LDAC and LTC instill confidence in future Army leaders 

Cadets attending LDAC and LTC learn teamwork and are challenged individually as they prepare for future Army  leadership roles.

Aaron Hagstrom and Noelle Wiehe

U.S. Army Cadet Command

As ROTC cadets look back on their time at U.S. Army Cadet Command’s premier summer training programs, they are proud of their accomplishments as team members and as leaders of fellow cadets.

All told, close to 7,000 students graduated this summer from the Leader Development and Assessment Course (LDAC) at Joint Base Lewis-McChord, Wash., and the Leader’s Training Course (LTC) at Fort Knox, Ky.

Logan McKenzie, a cadet with LTC’s Delta Company, said teamwork was a daily chore, especially when taking orders from his peers.

"Once they get in charge, some people get power hungry," LTC Echo Company Cadet Wando Davis said.

Nonetheless, cadets learned to practice teamwork, even in minor things, like sharing washing machines and avoiding cliques.

Cadet Moses Shin, originally from South Korea, said avoiding conflict with other cadets was one of the biggest challenges of LTC.

He said this was especially difficult during waterborne operations when his Zodiac raft team came in last during the races on account of not paddling in unison.

"When everyone is trying to be a leader, it is kind of hard to take control," Shin said.

LDAC Cadet Eugene Breaux, from the University of Arkansas, found that "being able to be with a group of people like this, knowing that you’re all going to be future leaders" was an invaluable experience throughout his time at LDAC.

At LDAC, regiments of roughly 450 cadets each arrived in pairs starting June 11.

For some Cadets, like Brady James of Indiana University-Purdue University Indianapolis, bonds began to form instantly.

"I got a huge opportunity to make some really good friends," James said.

Adding, "We just laughed all the time – I mean, that’s what you have to do when you’re training 24/7."

During LDAC, cadets build confidence in many areas that will affect their lives in the military. They are building confidence in their own capabilities, in their squad’s capabilities and in the capabilities of their equipment.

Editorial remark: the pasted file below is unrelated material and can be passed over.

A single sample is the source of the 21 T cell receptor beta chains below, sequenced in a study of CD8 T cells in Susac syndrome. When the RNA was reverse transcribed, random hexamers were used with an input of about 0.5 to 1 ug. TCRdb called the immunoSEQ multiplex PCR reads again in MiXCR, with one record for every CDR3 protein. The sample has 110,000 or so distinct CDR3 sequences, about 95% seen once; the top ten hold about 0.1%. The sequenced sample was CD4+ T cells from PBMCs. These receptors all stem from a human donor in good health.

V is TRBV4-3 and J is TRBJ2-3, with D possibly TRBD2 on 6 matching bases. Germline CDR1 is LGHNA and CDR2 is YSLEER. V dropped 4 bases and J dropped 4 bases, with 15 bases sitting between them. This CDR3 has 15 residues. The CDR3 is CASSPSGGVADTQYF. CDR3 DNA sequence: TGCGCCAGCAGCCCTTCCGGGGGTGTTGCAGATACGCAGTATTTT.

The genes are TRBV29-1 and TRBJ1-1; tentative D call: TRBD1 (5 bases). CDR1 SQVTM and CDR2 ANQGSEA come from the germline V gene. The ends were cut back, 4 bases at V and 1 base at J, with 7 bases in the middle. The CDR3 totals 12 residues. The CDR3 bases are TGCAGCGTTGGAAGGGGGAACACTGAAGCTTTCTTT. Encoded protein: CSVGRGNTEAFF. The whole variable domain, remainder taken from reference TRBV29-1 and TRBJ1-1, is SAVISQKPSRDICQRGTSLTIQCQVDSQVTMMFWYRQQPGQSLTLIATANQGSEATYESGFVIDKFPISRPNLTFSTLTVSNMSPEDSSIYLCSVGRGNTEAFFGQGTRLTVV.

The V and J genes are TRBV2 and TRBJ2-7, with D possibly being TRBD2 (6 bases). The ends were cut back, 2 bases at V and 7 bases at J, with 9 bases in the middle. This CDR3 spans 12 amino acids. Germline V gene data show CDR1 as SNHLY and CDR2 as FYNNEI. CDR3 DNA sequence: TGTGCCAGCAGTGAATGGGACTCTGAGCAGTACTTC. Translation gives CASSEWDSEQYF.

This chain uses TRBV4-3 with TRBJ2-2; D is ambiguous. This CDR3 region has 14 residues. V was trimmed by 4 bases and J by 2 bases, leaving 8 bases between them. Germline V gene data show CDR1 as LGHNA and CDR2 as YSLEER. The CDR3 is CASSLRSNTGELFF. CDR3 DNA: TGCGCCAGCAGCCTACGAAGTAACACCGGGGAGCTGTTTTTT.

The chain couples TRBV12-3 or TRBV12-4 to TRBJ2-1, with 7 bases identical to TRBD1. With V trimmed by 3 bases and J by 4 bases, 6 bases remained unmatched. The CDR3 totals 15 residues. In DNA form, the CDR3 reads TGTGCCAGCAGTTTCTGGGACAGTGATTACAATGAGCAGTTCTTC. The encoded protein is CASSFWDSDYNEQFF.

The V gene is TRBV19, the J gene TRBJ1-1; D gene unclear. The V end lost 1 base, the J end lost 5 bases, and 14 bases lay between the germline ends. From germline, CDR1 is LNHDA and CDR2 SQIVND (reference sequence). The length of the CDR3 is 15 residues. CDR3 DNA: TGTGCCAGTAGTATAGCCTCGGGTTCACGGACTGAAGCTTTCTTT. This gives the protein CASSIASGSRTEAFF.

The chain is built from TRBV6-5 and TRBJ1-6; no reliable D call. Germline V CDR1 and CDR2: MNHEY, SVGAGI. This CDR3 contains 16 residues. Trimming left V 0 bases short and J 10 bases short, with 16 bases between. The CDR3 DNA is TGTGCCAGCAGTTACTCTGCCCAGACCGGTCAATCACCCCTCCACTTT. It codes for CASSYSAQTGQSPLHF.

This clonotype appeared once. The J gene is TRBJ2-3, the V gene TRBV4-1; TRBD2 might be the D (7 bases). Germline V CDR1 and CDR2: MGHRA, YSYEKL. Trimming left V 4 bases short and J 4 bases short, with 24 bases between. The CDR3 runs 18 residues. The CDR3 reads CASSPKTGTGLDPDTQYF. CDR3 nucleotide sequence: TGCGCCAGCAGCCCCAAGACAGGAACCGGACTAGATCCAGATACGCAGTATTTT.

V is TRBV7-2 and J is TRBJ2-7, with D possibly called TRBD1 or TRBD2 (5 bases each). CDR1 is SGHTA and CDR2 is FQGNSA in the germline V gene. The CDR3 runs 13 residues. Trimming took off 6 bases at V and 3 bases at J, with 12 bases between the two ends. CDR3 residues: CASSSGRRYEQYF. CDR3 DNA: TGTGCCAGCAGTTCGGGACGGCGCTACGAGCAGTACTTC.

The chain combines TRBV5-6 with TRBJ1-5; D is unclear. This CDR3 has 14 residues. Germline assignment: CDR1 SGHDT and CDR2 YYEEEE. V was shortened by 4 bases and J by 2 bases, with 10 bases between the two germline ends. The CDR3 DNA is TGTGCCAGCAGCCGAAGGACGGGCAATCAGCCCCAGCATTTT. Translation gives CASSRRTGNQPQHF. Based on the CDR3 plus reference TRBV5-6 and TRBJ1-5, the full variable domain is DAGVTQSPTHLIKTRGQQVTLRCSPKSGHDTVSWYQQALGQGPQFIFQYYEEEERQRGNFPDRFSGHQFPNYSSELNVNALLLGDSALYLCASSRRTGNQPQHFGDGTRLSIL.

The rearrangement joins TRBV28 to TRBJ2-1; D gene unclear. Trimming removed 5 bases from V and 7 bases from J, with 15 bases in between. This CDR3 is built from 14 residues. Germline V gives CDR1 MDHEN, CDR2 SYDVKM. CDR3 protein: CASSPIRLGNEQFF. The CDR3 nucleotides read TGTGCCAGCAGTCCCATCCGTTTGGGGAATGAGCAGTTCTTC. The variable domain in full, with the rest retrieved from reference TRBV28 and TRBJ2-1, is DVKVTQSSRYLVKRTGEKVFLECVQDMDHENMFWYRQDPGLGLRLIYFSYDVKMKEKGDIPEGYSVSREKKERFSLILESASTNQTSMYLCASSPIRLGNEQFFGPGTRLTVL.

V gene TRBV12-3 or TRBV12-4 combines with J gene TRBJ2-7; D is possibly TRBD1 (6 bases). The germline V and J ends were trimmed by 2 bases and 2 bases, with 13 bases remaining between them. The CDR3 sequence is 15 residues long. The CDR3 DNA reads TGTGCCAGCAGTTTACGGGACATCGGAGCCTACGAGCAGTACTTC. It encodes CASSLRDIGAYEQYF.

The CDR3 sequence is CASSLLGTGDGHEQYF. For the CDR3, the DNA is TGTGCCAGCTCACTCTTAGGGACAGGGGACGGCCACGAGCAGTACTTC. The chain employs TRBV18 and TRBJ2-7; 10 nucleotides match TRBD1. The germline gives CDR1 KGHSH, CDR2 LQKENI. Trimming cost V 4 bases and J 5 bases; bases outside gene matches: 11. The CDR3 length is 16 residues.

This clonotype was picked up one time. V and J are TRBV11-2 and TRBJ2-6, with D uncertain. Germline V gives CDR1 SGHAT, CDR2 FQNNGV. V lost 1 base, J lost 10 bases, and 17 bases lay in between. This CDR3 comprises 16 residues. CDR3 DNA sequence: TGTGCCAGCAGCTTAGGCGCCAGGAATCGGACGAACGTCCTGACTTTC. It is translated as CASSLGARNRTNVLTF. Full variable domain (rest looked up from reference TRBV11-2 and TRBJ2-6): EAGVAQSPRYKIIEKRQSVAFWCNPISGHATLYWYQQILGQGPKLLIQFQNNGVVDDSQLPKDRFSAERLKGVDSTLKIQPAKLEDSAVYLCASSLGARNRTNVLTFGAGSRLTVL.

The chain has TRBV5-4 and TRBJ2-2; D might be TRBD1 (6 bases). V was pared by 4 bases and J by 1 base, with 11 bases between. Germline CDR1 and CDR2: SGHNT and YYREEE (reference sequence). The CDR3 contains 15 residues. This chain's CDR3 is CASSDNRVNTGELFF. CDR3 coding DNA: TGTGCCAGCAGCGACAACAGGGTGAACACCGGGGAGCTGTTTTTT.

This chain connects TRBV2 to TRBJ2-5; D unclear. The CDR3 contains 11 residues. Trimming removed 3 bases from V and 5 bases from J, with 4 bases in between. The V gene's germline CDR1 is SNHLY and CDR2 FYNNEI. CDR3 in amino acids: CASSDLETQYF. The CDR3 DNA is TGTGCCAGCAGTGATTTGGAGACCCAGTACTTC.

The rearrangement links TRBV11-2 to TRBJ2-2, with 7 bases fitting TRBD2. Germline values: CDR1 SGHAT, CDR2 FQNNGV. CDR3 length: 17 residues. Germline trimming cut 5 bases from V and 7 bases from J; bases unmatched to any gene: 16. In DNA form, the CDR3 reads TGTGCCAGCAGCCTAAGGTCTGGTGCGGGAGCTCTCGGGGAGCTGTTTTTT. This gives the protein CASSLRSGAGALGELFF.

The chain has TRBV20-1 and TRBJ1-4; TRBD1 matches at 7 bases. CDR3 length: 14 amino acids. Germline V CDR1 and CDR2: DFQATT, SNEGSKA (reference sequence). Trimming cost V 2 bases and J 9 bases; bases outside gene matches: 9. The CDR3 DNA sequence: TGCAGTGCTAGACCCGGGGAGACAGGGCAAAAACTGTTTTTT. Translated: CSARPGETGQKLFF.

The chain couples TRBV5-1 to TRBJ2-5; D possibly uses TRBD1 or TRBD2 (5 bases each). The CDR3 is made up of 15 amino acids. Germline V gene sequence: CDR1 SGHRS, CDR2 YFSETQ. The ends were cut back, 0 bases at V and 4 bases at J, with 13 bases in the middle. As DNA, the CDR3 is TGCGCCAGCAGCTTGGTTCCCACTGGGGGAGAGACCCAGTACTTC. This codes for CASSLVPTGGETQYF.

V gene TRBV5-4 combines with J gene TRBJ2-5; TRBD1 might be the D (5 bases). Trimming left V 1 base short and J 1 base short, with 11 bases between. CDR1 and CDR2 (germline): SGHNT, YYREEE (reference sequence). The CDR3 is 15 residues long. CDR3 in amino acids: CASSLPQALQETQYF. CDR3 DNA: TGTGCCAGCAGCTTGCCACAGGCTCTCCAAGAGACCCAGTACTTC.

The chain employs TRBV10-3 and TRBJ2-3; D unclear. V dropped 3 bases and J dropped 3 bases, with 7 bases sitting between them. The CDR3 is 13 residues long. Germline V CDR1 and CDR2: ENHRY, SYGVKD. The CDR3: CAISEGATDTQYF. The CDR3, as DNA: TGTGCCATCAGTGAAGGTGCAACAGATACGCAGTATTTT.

"I’ve grown here and my confidence has grown," Cadet Aabett Powell, Michigan State University, said.

Adding, "Everything has developed here at LDAC, and I’m definitely going to take that with me and continue to develop as a second lieutenant."

Coming to LTC from the atmosphere of a college campus was quite a challenge for Delta Cadet Joseph Hernandez.

College life emphasizes the individual, he said, while LTC emphasizes the team.

The 18-year-old cadet said, despite the intensity of the course, he dealt with the situations and learned a lot about himself.

"You can always give just a little bit more," he said.

Hernandez said his squad started to come together as a team after it was forced to do disciplinary push-ups because of a cadet who bought candy at the PX against direct orders.

Alpha Company Cadet Katherine Moritz was pleased with her performance as a leader. She received the Armed Forces Bank Performance Award, which is presented to a cadet who is qualified to enter the ROTC advanced course.

"I learned to speak up and lead with confidence during rotations as squad leader," Moritz said.

LTC Echo Company Cadet John Carlisle has been part of two training cycles because of a shoulder injury he suffered during his second day of training while doing push-ups with Delta Company.

But, he said, the camaraderie of his platoon kept his spirits up.

Cadet Lacey Sovern, Florida Institute of Technology, attributed her success at LDAC to her confidence. She found this to be her most fundamentally important factor in completing the course.

"Confidence is key here," Sovern said. "If you have confidence, then your fellow cadets will have confidence in your leadership skills."